OK, I know. So what’s the title about this time?
Lately, I have been feeling restless. Like a bird, I want to fly and take off somewhere and try something new. Migration. The economy isn’t looking good, life is becoming expensive and like everyone else, I am feeling squeezed financially. But it’s not just money concerns. For the longest time, I have always wanted to do something wholesome with my life beyond being a mother. As rewarding as that role is, there is a part of me that feels the need to be out there beyond my four walls and making a difference to someone else’s life, however modest that contribution may be. That ‘something’ which I am seeking will probably never be fulfilled in the West. Though I was born in the UK and the corollary suggests that this must be home, I have never felt it to be. Being a person of colour and a Muslim, my entitlement to that claim is like trying to cling onto a slippery ladder and get to the top – an ever-elusive goal. Wider (white) society will always remind me that I need to prove myself (to them). That I am not prepared to do.
Unfortunately, the social fabric in Western society is virtually threadbare. It is coming apart at the seams. Through the gaping holes, so many of us have fallen. The internet age has successfully connected us with others across the globe and yet we have lost the skill of connecting with our immediate neighbours and communities. It is the other (technological) pandemic that nobody talks about and has yet indiscriminately contaminated so many pockets of different populations across the globe. Real human transactions are lacking in the public domain so much so that many people can go a whole day without having spoken to a single soul. How tragic is that?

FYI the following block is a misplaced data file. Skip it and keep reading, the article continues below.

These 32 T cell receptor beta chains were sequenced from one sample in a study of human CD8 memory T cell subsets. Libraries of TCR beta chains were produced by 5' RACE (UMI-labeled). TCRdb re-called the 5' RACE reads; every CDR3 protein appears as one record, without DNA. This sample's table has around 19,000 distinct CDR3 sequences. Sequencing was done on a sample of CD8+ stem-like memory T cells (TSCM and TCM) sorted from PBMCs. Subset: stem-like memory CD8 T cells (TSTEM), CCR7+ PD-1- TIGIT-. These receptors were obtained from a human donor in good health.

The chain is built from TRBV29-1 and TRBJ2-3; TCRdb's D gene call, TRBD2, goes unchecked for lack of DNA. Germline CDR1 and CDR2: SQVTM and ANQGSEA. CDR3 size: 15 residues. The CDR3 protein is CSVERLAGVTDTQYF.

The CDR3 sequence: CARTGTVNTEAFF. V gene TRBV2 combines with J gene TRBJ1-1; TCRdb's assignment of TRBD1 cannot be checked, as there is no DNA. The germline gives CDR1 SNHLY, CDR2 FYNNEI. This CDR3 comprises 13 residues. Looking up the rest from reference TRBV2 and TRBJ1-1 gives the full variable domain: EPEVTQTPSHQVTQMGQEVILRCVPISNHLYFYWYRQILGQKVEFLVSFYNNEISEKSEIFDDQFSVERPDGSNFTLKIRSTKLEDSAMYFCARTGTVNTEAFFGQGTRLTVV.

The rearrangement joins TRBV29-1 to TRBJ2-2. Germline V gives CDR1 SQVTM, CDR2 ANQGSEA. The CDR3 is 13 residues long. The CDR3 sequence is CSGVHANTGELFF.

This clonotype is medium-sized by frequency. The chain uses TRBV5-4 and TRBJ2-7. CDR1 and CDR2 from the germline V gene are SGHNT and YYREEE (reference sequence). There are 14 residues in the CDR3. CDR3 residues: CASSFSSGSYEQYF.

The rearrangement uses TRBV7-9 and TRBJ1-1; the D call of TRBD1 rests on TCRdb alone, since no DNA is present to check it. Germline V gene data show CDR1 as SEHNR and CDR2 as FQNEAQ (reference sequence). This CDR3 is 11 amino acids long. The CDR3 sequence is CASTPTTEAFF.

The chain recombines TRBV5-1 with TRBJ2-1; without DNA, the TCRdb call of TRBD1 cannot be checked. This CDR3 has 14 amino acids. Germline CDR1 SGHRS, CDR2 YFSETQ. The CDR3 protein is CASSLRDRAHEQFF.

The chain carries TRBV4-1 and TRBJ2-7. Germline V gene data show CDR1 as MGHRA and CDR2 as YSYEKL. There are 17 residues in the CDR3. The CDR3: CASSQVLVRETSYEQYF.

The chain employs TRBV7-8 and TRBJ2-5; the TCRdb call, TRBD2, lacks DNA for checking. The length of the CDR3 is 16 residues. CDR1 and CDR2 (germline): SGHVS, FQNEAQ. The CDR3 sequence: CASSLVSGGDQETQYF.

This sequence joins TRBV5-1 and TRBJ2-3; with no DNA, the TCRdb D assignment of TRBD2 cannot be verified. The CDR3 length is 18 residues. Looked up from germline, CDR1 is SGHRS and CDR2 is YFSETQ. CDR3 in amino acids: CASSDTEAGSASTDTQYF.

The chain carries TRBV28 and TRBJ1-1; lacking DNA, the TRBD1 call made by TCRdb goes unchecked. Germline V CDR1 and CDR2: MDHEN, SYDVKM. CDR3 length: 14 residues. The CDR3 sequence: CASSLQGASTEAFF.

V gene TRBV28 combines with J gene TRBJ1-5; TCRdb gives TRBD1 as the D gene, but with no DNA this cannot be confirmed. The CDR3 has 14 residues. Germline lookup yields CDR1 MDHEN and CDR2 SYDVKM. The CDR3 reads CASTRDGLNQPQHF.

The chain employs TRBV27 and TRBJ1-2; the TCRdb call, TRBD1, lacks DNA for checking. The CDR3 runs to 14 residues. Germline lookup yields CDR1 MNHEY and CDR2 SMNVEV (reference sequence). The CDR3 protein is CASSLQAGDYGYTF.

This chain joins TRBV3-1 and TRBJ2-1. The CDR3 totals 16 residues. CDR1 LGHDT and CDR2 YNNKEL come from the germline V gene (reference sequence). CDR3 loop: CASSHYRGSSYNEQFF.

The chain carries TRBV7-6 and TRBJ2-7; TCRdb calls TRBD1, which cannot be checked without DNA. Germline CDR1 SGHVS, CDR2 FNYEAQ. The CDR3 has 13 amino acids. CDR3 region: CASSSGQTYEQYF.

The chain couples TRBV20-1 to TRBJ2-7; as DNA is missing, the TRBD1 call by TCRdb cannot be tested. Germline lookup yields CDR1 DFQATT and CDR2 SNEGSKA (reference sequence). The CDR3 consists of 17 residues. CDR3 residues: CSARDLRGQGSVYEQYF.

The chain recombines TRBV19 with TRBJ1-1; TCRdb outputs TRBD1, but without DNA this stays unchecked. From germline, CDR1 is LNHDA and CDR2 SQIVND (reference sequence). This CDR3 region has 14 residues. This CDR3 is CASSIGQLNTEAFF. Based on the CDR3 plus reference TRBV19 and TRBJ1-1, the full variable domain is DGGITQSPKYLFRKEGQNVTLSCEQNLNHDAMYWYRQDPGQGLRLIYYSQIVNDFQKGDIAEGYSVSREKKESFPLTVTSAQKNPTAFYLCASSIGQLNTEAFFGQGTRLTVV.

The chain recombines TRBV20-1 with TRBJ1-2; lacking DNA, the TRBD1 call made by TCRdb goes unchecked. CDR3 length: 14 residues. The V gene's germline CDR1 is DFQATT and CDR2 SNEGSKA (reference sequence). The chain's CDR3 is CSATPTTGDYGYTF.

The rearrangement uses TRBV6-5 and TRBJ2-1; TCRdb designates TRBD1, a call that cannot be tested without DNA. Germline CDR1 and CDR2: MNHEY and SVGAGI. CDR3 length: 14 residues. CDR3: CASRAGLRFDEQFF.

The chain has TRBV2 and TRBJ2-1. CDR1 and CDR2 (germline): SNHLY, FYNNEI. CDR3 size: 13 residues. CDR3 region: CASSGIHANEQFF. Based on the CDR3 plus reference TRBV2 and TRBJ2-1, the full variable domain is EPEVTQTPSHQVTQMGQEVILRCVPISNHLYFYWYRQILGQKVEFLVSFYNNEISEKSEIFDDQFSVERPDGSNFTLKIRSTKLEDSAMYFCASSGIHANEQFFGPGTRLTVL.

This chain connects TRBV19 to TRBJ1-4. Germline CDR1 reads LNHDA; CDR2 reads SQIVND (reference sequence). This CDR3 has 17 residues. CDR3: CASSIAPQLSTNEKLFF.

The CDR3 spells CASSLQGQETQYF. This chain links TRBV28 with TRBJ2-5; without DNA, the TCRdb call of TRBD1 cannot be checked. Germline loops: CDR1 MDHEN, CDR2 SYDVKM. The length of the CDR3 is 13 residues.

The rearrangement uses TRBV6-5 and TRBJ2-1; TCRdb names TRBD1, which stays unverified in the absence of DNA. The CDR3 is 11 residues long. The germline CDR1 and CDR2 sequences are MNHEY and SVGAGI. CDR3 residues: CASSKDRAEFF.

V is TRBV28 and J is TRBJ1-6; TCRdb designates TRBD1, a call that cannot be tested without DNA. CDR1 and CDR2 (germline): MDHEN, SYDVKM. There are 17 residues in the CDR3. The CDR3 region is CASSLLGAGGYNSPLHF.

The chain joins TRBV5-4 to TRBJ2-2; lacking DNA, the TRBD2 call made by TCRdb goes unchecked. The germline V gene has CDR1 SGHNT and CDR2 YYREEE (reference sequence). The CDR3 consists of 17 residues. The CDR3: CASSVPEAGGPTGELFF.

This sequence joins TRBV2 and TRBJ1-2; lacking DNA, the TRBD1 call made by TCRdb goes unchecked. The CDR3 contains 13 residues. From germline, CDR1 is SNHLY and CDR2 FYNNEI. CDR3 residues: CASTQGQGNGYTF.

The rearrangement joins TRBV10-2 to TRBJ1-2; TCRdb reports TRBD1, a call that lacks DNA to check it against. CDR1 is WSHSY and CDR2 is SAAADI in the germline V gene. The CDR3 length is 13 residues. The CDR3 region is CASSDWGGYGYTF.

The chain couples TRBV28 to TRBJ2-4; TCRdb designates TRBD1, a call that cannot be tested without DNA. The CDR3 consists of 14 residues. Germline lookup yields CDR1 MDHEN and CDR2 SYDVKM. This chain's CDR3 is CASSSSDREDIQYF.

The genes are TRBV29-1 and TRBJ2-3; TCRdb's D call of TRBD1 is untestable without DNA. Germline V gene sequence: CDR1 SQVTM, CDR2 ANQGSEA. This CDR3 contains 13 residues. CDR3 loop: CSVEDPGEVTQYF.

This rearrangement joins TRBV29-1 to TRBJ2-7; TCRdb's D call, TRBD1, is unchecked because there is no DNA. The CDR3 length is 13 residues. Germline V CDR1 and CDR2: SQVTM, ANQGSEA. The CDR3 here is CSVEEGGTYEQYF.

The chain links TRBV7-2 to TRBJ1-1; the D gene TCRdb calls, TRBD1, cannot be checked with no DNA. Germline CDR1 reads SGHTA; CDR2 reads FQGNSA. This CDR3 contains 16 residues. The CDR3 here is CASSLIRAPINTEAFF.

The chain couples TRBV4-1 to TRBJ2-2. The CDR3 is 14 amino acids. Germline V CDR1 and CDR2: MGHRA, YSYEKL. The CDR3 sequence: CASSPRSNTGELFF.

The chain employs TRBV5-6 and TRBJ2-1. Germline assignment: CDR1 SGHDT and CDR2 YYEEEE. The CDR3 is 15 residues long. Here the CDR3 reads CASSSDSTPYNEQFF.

I am not naïve to think that Eastern cultures have been spared from this ideological malaise. They do not provide the Utopic antidote to the West. They have been emulating Western values or habits for years and have now seemingly lost touch with their own rich cultural heritages. It is indeed a lamentable fact. Perhaps I am romanticising the past thinking life was richer socially even if not financially. Yet I was a child of the pre-internet age and can testify to a different type of childhood compared to what I see youngsters experiencing now. So, no. It isn’t a romantic figment of my imagination.
I know I can’t escape the temporal reality of life and all that it brings. I can’t run away from a situation just because things have gotten difficult. A true strength of character is to confront problems head on and fight. This is in keeping with my Muslim identity – to accept the challenges Allah places before us and consult the integrity of our spiritual beings to resolve the issue at hand. But sometimes, my rationale betrays my emotions and the result is that I feel mentally exhausted; I don’t have the will to go on. On the other hand, I know I have been in difficult situations before and have faith this one too will pass.
Like the bird that flies from a tree and finds liberation in the infinite sky, I pray too that I can spread my wings and head towards a new horizon.
2 thoughts on “A Bird Out of a Tree”
Subhanallah I can relate to this too. May Allah allow us to succeed in the tests of this life and the next. Ameen
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